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Using or involving secrecy, deception, or espionage, especially the kind portrayed in dramatic depictions of spying. During the Cold War, there were always rumors of the latest cloak-and-dagger tactics being used by spies. I know I said I wanted to meet you in private, but you didn't have to be so cloak-and-dagger about it. A parking garage isn't what I had in mind.

cloak (someone or something) in secrecy

To hide someone or something from another person or from public view. The residents complained that the board cloaked its decision process in secrecy, not allowing anyone to see the final plan.
See also: cloak, secrecy

cloak someone or something in secrecy

Fig. to hide or conceal someone or something in secrecy. Patrick cloaked his activities in secrecy. The agents cloaked the spy in secrecy, making her identity a mystery.
See also: cloak, secrecy


involving secrecy and plotting. A great deal of cloak-and-dagger stuff goes on in political circles. A lot of cloak-and-dagger activity was involved in the appointment of the director.


COMMON You use cloak-and-dagger to describe activities, especially dangerous ones, which are done in secret. Now that the Berlin Wall has come down, the cloak-and-dagger world of East-West espionage might appear to be outdated. They met in classic cloak-and-dagger style beside the lake in St James's Park. Note: You can refer to such activities as cloaks and daggers. Working in police intelligence has very little to do with cloaks and daggers — it's mostly about boring reports and endless statistics. Note: You sometimes use this expression to suggest that people are treating these activities in an unnecessarily dramatic way. Note: This expression is taken from the name of a type of 17th century Spanish drama, in which characters typically wore cloaks and fought with daggers or swords.
References in periodicals archive ?
The size of the objects that can be efficiently cloaked with this method scales with the wavelength of operation, so when applied to optical frequencies, we may be able to efficiently stop the scattering of micrometer-sized objects," Alu said.
These cloaked antibodies can be used alone, or in conjunction with the many antibodies already produced against a wide variety of cancers.
Furthermore the 'perfect cloak' has to have a huge superstructure of two different sets of mirrors and is more than twice as wide as the region being cloaked.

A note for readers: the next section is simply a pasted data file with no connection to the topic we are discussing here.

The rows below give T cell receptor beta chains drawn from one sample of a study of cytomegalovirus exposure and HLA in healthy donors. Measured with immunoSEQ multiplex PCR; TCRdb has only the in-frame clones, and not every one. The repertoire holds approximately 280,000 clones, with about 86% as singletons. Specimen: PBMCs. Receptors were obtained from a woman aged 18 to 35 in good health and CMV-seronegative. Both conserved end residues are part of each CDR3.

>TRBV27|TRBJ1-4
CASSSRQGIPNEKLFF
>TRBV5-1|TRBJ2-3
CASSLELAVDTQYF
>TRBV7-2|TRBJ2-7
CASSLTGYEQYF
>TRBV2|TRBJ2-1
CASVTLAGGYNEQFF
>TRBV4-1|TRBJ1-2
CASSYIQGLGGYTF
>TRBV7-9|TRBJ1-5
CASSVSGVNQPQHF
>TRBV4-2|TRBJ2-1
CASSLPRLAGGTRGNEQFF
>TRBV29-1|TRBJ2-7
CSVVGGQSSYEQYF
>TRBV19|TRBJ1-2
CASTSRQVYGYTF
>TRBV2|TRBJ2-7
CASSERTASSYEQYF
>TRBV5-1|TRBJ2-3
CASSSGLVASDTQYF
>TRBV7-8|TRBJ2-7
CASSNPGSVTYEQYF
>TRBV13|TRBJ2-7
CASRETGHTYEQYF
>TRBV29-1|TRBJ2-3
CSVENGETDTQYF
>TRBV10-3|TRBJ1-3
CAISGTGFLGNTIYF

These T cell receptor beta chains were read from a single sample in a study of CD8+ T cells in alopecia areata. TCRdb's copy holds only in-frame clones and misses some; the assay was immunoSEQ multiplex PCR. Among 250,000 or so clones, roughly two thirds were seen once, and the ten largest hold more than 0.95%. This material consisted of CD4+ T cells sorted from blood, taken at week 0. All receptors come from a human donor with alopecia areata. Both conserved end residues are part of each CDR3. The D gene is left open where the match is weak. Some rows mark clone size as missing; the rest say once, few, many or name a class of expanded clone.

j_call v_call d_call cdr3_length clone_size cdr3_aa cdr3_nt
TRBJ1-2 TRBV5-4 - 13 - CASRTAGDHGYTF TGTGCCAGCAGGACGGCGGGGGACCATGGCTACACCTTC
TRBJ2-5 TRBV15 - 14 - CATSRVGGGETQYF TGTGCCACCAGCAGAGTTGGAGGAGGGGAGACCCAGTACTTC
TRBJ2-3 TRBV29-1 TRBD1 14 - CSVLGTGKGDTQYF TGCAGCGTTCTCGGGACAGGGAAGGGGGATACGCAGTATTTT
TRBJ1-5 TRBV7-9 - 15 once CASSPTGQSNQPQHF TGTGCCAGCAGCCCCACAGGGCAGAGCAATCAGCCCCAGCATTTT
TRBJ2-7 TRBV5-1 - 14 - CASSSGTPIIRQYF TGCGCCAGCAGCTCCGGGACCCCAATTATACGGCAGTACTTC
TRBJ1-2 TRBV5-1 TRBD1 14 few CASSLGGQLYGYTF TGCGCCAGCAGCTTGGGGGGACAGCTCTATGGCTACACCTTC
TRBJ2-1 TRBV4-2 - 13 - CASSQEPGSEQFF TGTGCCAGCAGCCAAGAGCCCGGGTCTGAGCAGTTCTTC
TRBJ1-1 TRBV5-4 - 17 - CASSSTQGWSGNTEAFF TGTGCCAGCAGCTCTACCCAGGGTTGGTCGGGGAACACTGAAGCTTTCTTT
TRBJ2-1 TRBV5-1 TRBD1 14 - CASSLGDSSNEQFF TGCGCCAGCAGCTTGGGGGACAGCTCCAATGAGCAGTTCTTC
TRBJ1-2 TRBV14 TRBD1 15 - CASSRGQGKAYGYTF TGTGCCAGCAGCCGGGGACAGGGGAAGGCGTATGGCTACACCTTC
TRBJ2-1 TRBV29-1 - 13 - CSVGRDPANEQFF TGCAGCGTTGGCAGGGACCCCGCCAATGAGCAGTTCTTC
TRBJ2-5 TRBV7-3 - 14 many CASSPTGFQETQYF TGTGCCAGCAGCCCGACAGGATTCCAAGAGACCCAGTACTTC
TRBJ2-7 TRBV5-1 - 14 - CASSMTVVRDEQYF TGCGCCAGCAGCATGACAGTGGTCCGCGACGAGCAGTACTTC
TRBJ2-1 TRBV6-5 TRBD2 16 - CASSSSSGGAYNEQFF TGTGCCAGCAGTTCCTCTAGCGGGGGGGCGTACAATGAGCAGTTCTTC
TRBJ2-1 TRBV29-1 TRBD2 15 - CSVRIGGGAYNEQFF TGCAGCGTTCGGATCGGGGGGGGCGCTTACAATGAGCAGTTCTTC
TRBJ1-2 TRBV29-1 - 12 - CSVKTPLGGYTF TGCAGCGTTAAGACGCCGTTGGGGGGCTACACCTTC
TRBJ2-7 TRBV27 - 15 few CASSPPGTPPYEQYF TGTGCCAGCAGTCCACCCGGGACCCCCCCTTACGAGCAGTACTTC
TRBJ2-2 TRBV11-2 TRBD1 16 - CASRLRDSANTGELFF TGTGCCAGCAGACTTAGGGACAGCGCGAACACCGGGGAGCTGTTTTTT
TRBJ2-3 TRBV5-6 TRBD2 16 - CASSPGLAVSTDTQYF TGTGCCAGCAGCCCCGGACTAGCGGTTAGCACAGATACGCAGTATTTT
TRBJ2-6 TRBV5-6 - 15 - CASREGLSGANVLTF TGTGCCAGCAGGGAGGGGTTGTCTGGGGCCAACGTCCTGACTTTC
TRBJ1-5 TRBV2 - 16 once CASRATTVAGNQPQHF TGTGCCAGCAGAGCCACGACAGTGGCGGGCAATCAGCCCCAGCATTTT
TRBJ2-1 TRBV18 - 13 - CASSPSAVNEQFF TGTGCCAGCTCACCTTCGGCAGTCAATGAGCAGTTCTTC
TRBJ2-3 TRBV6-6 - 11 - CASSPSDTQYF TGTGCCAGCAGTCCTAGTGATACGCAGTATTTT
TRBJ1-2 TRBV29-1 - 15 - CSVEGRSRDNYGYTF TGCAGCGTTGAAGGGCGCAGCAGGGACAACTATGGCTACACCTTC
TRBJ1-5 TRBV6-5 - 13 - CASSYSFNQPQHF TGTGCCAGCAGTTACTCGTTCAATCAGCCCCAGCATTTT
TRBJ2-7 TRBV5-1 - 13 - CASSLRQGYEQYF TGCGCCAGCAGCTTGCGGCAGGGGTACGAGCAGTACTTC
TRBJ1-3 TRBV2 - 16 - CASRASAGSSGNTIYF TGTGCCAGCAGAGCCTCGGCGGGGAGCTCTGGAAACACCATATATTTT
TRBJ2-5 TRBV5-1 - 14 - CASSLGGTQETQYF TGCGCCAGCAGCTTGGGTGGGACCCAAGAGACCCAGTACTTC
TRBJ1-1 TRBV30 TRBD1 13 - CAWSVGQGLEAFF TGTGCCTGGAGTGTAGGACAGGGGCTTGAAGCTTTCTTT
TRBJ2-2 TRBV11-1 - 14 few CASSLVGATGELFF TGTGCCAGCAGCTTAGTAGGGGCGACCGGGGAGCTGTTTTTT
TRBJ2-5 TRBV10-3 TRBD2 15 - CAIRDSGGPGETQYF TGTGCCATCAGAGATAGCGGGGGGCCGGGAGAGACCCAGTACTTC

Though heat isn't completely blocked, but only slowed, from dissipating into the cloaked area, Guenneau says there are potential applications for preventing materials from heating up too fast.
While previous studies have either been theoretical in nature or limited to the cloaking of two-dimensional objects, this new study by US researchers shows how ordinary objects can be cloaked in their natural environment in all directions and from all of an observer's positions.
The holes must be smaller than the wavelength of the light--mere tens of nanometers across for visible light, the shortest wavelengths cloaked to date.
The layers surround the object to be cloaked like an onion skin.
Although the study cloaked a microscopic object roughly the diameter of a red blood cell, the device demonstrates that it may be "capable of cloaking any object underneath a reflective carpet layer.
But charged particles wouldn't be fooled: They would interact with the cloak in a telltale way, giving up the cloaked object's location, researchers report in a paper to appear in Physical Review Letters.
The group showed that both the physical geometry and the spectrographic signature of a chemical strip about the width of 10 human hairs disappeared when cloaked.
After we placed the cloaked structure around the object we wanted to hide, the scattering or shadow effect was greatly reduced," Fang said.
Unlike the atoms and molecules that nature provides, which are limited in the combinations of electrical and magnetic permittivity and permeability, the novel metamaterials can mix and match E and g to provide exactly the radical refractive index variations that make light do loop-de-loops around a cloaked void, while obeying rules that would otherwise produce a straight route.
Until now, however, cloaking techniques have come with a significant limitation--they need to be orders of magnitude larger than the object being cloaked.
They have cloaked metal cylinders two to three inches in diameter and three to four inches high.
The key is that electromagnetic waves still enter the cloaked area and hit the object--a requirement for an antenna to pick up a signal, for example.